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High School Research in Limnology

Learning Concepts, Facts, the Research Process, and the Nature of Science

Paper presented at the American Society of Limnology and Oceanography 2005 Aquatic Sciences Meeting,
Salt Lake City, Utah, February 20-25, 2005.

K. Taylor, CSIP Teacher, Dryden High School
E. Variano, CSIP Fellow, Cornell University

Fellows in Cornell University's GK-12 site grant focus on leading high school students in inquiry-based research projects. Here we highlight the challenges and opportunities of teaching the scientific research process itself, and how this technique works especially well when teaching aquatic science. Our example will be a case study of an 11th and 12th grade Environmental Science class, in which many students are enrolled to meet their state-mandated science requirement. The students are studying Cayuga Lake (Finger Lakes, NY) from physical, biological, chemical, and systematic perspectives. We used an intensive series of classroom laboratory experiments to set the stage for a group decision making process, through which the class selected a question in limnology and designed an appropriate procedure to address this question. The experiment was performed during a trip on Cayuga Lake's Floating Classroom, a teaching vessel with excellent, but often underutilized, research capabilities. We will use the lessons learned from this case study to design and test shorter inquiry-based activities for use in classrooms with more strict time constraints. Our discussion will also include a variety of lessons that Fellows have learned about their own research and the research process in general as a result of participating in the GK-12 program.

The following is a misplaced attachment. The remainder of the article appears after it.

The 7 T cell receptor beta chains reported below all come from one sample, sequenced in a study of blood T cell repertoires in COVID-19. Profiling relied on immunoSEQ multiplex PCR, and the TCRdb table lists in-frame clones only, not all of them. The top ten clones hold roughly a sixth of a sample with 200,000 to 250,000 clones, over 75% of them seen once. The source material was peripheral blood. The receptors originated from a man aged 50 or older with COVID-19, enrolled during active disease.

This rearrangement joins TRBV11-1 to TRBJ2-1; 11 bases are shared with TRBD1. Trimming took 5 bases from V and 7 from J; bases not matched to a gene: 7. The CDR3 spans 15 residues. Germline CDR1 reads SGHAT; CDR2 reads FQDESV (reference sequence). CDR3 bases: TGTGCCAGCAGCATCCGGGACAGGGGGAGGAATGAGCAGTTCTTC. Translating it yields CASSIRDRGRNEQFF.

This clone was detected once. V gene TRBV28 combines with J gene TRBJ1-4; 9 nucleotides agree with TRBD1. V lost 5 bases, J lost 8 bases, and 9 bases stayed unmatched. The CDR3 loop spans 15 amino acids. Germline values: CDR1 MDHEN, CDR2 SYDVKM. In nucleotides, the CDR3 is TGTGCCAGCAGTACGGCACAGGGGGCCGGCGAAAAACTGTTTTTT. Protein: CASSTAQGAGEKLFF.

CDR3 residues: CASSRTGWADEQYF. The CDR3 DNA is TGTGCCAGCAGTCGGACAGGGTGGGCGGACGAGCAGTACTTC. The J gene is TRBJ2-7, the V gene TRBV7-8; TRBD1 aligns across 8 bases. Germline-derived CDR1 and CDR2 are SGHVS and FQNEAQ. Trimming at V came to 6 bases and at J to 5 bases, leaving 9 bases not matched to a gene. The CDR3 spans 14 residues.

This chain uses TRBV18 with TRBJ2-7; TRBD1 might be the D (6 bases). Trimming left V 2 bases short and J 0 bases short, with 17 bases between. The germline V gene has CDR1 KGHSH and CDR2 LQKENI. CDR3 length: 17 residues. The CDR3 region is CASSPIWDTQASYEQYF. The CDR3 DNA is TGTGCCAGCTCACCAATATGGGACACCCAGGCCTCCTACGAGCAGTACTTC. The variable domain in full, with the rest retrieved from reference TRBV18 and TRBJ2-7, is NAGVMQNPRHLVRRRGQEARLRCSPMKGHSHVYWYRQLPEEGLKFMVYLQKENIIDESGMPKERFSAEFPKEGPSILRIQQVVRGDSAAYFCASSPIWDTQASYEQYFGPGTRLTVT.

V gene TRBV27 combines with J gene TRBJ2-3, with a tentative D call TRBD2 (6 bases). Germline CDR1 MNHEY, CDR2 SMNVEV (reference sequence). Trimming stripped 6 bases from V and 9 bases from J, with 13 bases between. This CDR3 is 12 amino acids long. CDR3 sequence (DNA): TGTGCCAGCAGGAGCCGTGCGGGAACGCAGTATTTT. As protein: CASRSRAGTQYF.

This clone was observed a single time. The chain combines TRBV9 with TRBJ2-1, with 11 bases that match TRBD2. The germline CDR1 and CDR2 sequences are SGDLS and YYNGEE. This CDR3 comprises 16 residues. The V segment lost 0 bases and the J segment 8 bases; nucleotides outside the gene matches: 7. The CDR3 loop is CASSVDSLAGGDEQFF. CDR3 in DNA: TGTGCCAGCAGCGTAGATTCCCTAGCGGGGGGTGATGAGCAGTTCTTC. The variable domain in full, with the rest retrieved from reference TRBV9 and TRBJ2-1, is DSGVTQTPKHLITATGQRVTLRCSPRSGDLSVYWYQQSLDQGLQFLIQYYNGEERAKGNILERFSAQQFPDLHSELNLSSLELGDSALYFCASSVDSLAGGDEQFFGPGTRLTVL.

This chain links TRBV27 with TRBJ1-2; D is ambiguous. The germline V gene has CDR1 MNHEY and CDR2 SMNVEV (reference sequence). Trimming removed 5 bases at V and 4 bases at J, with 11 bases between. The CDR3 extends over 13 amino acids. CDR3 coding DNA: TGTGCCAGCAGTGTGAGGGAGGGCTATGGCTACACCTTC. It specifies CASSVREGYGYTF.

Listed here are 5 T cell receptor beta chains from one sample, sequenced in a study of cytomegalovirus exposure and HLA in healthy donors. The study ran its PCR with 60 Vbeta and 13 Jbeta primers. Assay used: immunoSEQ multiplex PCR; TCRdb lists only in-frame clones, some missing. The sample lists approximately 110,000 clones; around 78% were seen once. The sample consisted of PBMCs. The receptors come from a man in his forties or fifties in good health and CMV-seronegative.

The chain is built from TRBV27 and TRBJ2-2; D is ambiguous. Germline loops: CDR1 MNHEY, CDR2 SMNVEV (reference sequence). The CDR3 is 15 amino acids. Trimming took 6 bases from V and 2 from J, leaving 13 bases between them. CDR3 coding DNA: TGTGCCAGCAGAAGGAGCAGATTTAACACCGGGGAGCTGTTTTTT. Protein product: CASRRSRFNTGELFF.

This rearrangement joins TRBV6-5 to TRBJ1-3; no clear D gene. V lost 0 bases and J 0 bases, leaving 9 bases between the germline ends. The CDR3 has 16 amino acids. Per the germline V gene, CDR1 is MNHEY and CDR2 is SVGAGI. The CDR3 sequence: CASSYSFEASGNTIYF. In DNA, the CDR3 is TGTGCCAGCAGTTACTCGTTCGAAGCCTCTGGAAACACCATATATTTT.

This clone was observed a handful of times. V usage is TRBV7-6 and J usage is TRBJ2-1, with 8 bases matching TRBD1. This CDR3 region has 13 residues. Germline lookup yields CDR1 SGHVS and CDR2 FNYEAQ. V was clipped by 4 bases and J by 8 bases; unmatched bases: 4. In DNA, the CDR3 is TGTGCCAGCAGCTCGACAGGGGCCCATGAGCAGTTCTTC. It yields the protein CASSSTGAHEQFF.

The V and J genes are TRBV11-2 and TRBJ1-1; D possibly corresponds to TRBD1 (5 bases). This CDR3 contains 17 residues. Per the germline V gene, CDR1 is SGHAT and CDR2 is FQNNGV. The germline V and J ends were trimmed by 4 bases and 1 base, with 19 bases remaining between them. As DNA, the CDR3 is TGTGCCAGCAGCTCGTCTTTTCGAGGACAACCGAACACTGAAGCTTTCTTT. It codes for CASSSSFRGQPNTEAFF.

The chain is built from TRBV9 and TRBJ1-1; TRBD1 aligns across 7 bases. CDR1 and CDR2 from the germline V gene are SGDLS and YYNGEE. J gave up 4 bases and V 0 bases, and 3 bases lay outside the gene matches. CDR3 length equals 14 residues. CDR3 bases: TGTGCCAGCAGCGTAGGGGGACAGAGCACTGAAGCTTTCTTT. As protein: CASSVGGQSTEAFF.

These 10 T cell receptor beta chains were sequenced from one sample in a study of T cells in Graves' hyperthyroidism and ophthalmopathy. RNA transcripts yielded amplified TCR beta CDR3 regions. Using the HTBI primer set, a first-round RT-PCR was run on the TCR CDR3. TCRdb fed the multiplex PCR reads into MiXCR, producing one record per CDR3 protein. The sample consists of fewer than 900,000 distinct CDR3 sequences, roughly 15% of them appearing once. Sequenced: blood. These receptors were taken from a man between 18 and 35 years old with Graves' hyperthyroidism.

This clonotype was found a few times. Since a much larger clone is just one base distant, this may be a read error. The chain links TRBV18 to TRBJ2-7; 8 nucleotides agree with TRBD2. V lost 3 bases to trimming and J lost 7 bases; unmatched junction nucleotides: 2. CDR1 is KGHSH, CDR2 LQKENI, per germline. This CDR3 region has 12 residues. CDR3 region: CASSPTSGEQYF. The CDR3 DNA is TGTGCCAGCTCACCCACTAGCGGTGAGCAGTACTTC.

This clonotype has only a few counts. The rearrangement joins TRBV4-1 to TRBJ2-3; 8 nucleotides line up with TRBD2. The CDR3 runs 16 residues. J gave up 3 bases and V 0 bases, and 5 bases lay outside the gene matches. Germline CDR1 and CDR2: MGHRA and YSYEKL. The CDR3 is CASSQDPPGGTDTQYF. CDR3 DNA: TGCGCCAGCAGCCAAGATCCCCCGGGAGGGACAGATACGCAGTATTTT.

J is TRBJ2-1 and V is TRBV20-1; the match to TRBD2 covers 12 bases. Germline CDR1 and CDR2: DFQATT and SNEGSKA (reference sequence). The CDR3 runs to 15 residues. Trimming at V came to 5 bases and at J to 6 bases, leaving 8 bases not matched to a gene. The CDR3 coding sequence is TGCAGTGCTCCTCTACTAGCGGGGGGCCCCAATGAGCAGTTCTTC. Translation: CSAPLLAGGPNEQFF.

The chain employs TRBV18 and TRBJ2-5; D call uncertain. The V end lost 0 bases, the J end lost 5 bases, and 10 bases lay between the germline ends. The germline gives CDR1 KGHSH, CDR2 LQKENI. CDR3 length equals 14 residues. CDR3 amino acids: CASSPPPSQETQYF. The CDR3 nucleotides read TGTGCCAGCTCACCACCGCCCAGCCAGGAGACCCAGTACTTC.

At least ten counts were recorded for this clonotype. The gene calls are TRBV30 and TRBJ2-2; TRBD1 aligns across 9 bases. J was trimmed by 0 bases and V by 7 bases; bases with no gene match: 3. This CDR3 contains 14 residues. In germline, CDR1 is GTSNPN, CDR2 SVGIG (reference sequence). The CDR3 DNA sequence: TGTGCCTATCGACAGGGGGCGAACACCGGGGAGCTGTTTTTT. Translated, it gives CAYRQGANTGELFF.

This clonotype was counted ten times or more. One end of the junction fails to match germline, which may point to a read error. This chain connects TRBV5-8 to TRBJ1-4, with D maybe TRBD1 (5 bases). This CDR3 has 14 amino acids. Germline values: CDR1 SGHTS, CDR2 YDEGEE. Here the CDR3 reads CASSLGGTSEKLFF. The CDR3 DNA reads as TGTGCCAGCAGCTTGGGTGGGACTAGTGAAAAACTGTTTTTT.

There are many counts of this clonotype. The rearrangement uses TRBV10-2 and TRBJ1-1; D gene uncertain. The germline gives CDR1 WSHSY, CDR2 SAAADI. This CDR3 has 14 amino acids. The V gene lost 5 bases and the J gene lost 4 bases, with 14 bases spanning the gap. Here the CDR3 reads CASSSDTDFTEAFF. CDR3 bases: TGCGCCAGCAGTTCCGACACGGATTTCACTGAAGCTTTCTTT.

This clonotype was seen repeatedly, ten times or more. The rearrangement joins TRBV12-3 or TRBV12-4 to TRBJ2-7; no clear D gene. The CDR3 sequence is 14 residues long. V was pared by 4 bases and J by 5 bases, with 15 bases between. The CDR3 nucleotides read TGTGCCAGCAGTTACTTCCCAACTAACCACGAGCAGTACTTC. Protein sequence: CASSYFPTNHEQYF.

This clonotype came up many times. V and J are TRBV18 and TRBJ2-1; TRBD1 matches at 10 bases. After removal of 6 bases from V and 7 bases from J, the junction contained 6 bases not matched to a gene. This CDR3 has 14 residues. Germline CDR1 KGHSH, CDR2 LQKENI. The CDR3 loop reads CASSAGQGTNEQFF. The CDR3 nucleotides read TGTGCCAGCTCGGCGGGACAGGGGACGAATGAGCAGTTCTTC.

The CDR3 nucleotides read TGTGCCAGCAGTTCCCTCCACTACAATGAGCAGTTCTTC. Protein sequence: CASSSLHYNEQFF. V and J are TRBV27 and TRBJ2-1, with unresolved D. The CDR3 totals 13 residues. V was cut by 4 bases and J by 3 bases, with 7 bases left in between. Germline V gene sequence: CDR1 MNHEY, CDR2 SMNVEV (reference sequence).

Copyright 2006 CSIP, Cornell University